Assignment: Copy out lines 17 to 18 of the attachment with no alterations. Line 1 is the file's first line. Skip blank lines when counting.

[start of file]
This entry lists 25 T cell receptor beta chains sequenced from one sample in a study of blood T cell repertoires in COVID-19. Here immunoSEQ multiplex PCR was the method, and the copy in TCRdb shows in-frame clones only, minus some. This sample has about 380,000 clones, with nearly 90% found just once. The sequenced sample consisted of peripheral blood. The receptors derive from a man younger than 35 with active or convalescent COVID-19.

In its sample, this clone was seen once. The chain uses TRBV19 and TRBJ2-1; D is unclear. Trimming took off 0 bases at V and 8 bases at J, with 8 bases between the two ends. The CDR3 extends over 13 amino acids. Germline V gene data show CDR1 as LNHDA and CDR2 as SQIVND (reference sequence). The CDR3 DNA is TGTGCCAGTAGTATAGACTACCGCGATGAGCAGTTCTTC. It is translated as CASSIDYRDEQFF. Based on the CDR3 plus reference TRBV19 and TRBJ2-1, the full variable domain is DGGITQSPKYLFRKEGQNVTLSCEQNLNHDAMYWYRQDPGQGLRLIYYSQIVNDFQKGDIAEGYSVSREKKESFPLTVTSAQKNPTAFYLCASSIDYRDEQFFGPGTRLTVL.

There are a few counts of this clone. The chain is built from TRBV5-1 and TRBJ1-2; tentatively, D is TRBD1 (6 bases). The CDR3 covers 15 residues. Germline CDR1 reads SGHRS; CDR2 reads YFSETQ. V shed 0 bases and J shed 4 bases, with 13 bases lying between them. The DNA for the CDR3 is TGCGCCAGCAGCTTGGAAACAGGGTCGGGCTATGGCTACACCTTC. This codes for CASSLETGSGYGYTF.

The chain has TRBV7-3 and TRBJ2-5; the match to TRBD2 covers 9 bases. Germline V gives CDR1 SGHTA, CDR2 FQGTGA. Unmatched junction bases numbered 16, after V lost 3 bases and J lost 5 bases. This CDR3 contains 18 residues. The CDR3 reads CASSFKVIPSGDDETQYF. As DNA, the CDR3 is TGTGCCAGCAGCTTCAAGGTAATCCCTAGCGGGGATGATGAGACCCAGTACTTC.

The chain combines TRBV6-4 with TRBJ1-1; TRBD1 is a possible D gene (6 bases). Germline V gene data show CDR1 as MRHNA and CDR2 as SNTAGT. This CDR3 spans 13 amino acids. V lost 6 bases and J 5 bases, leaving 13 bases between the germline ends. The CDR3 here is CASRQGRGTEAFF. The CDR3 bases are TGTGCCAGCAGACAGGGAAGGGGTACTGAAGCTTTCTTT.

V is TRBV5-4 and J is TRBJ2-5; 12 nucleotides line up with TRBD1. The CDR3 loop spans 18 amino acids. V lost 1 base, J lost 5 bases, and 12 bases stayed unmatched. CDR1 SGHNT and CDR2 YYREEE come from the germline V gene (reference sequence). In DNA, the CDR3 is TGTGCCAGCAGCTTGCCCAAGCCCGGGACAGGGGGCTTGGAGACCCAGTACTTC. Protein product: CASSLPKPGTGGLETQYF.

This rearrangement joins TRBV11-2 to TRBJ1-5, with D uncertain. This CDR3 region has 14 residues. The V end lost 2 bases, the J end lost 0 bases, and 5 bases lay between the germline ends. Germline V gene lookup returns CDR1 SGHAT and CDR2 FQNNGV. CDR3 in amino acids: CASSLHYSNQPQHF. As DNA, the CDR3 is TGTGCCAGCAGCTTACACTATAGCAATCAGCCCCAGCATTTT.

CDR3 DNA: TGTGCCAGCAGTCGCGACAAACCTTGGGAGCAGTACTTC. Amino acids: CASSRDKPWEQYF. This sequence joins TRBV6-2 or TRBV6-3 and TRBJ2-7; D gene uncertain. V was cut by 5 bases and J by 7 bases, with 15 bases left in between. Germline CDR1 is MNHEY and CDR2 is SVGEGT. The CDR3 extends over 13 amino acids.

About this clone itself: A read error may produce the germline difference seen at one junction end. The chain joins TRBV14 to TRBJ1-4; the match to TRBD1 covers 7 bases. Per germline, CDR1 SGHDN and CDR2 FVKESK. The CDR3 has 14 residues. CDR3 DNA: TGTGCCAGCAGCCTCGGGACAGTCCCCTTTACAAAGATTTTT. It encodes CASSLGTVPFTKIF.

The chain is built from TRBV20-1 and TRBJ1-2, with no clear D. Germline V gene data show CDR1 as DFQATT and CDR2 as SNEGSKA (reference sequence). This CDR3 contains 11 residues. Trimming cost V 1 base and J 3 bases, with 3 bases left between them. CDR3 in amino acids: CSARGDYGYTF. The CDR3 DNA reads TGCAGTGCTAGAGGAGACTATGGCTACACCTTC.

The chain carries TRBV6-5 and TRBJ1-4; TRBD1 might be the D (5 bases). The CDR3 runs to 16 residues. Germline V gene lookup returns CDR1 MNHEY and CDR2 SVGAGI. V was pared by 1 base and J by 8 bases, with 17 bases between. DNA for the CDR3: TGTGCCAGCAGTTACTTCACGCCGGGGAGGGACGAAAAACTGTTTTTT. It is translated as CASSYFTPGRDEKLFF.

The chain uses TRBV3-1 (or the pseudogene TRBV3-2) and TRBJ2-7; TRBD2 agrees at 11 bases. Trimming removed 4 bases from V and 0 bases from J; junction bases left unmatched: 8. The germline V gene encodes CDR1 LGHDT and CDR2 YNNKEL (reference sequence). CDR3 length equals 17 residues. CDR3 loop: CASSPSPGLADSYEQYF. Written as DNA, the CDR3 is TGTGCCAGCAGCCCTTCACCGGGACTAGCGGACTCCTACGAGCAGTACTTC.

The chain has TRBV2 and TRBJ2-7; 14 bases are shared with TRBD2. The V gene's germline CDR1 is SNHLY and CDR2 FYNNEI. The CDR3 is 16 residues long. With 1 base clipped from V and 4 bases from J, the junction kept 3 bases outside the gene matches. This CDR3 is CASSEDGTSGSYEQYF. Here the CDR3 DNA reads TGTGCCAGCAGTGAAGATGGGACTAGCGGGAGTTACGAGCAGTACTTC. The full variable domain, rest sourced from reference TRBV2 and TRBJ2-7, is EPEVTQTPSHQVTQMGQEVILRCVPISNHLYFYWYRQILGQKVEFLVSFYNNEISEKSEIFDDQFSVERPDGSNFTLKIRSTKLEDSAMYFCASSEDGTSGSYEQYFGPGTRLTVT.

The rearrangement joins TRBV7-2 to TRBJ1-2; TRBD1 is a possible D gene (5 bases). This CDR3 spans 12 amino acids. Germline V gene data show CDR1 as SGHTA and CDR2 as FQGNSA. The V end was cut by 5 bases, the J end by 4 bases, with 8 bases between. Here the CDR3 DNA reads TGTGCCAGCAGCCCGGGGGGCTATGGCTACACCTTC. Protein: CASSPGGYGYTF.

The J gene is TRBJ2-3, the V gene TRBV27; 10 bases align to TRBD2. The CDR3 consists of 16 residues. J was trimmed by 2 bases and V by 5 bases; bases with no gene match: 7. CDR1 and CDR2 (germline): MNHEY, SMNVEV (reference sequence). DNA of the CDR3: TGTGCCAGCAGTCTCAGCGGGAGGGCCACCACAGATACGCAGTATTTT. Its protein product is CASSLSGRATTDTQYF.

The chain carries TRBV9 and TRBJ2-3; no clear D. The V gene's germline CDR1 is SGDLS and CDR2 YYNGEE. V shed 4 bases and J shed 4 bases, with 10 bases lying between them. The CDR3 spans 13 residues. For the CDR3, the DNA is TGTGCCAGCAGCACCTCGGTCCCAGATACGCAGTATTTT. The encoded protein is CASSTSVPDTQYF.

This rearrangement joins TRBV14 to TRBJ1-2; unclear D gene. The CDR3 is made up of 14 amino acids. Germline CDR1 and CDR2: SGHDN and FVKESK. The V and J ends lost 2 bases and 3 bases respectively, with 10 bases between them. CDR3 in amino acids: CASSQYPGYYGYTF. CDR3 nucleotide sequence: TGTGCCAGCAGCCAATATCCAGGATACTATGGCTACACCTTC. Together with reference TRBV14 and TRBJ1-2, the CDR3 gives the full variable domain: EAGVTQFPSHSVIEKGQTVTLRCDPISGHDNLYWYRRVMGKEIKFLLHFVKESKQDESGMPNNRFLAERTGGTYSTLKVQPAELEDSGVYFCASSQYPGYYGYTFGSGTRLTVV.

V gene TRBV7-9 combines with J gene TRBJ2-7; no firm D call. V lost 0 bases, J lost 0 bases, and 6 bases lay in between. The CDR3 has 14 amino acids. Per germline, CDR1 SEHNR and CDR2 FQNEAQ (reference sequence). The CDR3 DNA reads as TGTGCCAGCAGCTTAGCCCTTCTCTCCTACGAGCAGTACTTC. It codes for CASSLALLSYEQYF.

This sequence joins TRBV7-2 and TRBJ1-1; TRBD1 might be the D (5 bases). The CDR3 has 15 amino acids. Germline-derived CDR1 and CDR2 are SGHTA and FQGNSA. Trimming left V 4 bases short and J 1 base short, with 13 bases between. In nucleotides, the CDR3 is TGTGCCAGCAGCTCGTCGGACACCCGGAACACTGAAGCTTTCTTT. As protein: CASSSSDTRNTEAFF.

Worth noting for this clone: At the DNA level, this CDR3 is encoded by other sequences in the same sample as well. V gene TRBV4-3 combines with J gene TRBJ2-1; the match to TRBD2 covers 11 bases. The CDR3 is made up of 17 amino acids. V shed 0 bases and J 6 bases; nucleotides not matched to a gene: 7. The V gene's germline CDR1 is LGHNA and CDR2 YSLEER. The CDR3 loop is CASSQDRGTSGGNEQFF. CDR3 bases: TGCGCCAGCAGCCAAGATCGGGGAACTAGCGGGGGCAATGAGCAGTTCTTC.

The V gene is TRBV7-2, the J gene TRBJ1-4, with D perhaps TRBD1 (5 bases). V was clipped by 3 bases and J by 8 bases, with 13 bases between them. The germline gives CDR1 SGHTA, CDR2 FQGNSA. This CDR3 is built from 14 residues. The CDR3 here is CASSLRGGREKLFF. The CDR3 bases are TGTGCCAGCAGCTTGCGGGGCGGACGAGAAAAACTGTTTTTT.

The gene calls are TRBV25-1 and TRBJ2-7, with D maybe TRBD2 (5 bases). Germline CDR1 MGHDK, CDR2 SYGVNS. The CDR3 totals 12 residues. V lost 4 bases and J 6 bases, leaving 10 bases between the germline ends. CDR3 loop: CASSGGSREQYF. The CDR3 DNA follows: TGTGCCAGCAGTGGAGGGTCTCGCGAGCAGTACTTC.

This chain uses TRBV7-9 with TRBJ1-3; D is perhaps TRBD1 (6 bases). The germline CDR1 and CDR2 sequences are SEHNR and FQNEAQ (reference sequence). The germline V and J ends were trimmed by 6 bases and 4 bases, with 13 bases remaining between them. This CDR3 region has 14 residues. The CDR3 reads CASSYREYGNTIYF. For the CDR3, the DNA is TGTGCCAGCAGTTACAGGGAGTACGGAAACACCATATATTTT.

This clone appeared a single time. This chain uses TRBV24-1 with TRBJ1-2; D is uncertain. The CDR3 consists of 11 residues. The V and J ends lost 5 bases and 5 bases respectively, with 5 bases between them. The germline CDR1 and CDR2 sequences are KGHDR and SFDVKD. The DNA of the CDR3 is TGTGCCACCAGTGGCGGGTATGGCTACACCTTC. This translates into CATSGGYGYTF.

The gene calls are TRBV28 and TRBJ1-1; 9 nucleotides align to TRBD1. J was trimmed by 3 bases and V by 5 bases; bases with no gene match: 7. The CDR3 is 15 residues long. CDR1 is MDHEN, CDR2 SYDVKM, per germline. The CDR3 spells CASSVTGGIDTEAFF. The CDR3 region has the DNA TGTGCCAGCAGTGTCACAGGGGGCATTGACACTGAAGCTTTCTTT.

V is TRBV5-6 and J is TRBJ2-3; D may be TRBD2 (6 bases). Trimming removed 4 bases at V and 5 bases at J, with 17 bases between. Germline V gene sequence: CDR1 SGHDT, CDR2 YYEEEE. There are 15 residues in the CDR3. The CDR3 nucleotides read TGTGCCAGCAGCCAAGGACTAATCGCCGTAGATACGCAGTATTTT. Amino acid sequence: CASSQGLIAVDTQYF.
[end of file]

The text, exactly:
This rearrangement joins TRBV14 to TRBJ1-2; unclear D gene. The CDR3 is made up of 14 amino acids. Germline CDR1 and CDR2: SGHDN and FVKESK. The V and J ends lost 2 bases and 3 bases respectively, with 10 bases between them. CDR3 in amino acids: CASSQYPGYYGYTF. CDR3 nucleotide sequence: TGTGCCAGCAGCCAATATCCAGGATACTATGGCTACACCTTC. Together with reference TRBV14 and TRBJ1-2, the CDR3 gives the full variable domain: EAGVTQFPSHSVIEKGQTVTLRCDPISGHDNLYWYRRVMGKEIKFLLHFVKESKQDESGMPNNRFLAERTGGTYSTLKVQPAELEDSGVYFCASSQYPGYYGYTFGSGTRLTVV.

V gene TRBV7-9 combines with J gene TRBJ2-7; no firm D call. V lost 0 bases, J lost 0 bases, and 6 bases lay in between. The CDR3 has 14 amino acids. Per germline, CDR1 SEHNR and CDR2 FQNEAQ (reference sequence). The CDR3 DNA reads as TGTGCCAGCAGCTTAGCCCTTCTCTCCTACGAGCAGTACTTC. It codes for CASSLALLSYEQYF.